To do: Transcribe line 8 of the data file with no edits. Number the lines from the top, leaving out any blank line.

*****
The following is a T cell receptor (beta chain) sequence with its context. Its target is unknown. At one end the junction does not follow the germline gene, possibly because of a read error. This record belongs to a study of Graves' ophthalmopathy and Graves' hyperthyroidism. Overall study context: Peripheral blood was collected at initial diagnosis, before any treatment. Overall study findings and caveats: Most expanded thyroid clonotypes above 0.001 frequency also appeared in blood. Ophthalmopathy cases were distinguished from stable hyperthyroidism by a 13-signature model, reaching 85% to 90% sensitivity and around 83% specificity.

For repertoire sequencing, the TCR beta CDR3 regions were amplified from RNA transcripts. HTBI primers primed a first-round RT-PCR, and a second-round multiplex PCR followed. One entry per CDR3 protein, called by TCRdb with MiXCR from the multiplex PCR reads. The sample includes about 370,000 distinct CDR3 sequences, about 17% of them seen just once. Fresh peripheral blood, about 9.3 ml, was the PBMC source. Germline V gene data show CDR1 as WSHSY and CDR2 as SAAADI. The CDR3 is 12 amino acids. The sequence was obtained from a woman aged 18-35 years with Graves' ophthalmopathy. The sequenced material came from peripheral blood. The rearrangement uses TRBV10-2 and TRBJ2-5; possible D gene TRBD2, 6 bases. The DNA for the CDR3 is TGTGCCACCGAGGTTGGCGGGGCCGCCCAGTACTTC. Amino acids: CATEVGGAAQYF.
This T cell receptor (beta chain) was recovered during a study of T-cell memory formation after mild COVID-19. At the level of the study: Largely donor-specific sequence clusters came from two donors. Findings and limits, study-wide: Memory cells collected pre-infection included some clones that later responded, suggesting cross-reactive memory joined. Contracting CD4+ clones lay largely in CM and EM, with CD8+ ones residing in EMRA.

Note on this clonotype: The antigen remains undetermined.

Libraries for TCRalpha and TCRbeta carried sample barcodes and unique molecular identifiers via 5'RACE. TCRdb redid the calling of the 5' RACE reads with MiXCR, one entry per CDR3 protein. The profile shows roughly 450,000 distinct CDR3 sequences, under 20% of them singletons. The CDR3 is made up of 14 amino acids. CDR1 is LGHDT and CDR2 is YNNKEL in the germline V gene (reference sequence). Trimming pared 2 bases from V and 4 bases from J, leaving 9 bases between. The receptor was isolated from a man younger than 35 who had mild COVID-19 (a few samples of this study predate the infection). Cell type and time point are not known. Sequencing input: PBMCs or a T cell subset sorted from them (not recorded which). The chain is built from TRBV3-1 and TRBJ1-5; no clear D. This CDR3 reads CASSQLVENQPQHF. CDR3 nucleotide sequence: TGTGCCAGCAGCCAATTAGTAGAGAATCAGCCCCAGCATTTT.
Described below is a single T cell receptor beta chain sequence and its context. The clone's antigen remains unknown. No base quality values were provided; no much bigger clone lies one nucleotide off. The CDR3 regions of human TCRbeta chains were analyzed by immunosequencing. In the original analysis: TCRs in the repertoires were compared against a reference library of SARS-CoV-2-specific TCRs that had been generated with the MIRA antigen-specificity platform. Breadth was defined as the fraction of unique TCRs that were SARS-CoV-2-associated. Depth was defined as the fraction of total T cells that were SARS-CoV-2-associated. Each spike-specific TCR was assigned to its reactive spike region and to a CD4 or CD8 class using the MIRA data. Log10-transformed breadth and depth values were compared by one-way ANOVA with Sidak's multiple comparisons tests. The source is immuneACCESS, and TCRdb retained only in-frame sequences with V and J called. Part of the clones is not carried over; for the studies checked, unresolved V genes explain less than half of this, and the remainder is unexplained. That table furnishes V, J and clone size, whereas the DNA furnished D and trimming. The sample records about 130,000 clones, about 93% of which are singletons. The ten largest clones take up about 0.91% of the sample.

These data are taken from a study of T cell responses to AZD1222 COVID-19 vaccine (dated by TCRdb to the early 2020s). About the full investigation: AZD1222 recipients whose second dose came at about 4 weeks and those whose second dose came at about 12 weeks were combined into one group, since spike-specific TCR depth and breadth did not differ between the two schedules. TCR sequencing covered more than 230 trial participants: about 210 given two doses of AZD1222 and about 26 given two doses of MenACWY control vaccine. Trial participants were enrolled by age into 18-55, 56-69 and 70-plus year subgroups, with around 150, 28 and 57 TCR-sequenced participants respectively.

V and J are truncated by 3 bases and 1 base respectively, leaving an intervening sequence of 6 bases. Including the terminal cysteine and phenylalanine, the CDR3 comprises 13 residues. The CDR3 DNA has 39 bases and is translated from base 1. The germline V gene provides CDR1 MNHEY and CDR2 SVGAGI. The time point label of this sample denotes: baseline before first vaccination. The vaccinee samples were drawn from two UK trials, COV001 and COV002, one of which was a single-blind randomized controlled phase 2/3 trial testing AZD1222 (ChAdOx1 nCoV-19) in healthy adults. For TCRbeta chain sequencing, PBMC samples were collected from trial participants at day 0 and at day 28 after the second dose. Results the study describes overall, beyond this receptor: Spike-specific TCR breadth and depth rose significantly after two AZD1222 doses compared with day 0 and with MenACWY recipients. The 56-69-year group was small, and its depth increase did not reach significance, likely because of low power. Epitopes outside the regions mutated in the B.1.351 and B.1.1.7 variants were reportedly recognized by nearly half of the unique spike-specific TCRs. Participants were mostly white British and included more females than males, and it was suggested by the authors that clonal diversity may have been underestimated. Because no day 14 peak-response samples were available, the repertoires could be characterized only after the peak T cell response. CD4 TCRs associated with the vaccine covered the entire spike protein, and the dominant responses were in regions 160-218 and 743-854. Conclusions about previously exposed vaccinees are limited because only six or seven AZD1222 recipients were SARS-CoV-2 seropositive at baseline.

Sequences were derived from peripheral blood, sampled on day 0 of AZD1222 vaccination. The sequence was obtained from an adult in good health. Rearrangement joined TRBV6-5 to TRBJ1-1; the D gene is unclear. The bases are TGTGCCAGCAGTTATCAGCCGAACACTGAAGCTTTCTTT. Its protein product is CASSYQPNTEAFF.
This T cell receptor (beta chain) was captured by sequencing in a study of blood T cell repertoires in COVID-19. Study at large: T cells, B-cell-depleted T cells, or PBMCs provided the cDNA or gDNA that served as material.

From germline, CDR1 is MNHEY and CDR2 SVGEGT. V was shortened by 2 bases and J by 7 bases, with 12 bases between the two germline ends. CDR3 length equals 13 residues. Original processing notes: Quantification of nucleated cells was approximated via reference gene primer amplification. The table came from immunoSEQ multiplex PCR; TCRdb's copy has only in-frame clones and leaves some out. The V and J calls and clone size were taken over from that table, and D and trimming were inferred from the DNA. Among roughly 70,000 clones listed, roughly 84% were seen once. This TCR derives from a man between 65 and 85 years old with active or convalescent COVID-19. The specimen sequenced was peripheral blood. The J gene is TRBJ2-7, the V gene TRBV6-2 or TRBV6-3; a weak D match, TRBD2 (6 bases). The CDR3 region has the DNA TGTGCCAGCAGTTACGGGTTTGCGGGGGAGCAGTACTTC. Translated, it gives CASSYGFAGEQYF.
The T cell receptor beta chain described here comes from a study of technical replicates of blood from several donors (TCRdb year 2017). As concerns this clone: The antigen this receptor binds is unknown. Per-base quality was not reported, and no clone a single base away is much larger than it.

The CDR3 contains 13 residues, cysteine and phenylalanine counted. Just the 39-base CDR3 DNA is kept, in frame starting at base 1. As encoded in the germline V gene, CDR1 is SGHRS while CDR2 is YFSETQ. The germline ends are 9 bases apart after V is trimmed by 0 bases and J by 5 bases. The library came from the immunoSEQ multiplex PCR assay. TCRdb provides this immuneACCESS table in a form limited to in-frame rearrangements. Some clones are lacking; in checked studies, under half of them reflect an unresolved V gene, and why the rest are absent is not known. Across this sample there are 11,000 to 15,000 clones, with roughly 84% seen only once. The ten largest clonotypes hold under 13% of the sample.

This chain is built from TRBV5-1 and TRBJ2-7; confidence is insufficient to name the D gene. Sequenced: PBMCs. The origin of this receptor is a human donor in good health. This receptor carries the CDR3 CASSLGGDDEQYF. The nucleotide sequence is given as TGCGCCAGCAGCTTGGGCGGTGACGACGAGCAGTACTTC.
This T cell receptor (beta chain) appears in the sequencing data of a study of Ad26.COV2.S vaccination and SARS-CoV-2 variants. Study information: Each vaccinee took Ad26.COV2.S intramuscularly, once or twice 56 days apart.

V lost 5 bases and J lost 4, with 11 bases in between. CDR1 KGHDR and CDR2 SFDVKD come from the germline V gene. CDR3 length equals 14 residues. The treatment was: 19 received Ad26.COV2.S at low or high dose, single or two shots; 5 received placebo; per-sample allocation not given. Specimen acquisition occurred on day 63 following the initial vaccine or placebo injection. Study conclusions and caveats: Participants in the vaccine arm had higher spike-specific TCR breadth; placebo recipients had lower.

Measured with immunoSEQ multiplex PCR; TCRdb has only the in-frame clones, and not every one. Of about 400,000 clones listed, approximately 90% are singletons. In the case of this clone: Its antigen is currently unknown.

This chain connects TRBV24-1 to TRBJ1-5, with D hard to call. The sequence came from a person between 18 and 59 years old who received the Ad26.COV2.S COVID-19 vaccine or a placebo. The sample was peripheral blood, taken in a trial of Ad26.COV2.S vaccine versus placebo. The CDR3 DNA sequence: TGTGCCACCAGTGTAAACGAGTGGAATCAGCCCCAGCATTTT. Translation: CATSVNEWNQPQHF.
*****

V and J are truncated by 3 bases and 1 base respectively, leaving an intervening sequence of 6 bases. Including the terminal cysteine and phenylalanine, the CDR3 comprises 13 residues. The CDR3 DNA has 39 bases and is translated from base 1. The germline V gene provides CDR1 MNHEY and CDR2 SVGAGI. The time point label of this sample denotes: baseline before first vaccination. The vaccinee samples were drawn from two UK trials, COV001 and COV002, one of which was a single-blind randomized controlled phase 2/3 trial testing AZD1222 (ChAdOx1 nCoV-19) in healthy adults. For TCRbeta chain sequencing, PBMC samples were collected from trial participants at day 0 and at day 28 after the second dose. Results the study describes overall, beyond this receptor: Spike-specific TCR breadth and depth rose significantly after two AZD1222 doses compared with day 0 and with MenACWY recipients. The 56-69-year group was small, and its depth increase did not reach significance, likely because of low power. Epitopes outside the regions mutated in the B.1.351 and B.1.1.7 variants were reportedly recognized by nearly half of the unique spike-specific TCRs. Participants were mostly white British and included more females than males, and it was suggested by the authors that clonal diversity may have been underestimated. Because no day 14 peak-response samples were available, the repertoires could be characterized only after the peak T cell response. CD4 TCRs associated with the vaccine covered the entire spike protein, and the dominant responses were in regions 160-218 and 743-854. Conclusions about previously exposed vaccinees are limited because only six or seven AZD1222 recipients were SARS-CoV-2 seropositive at baseline.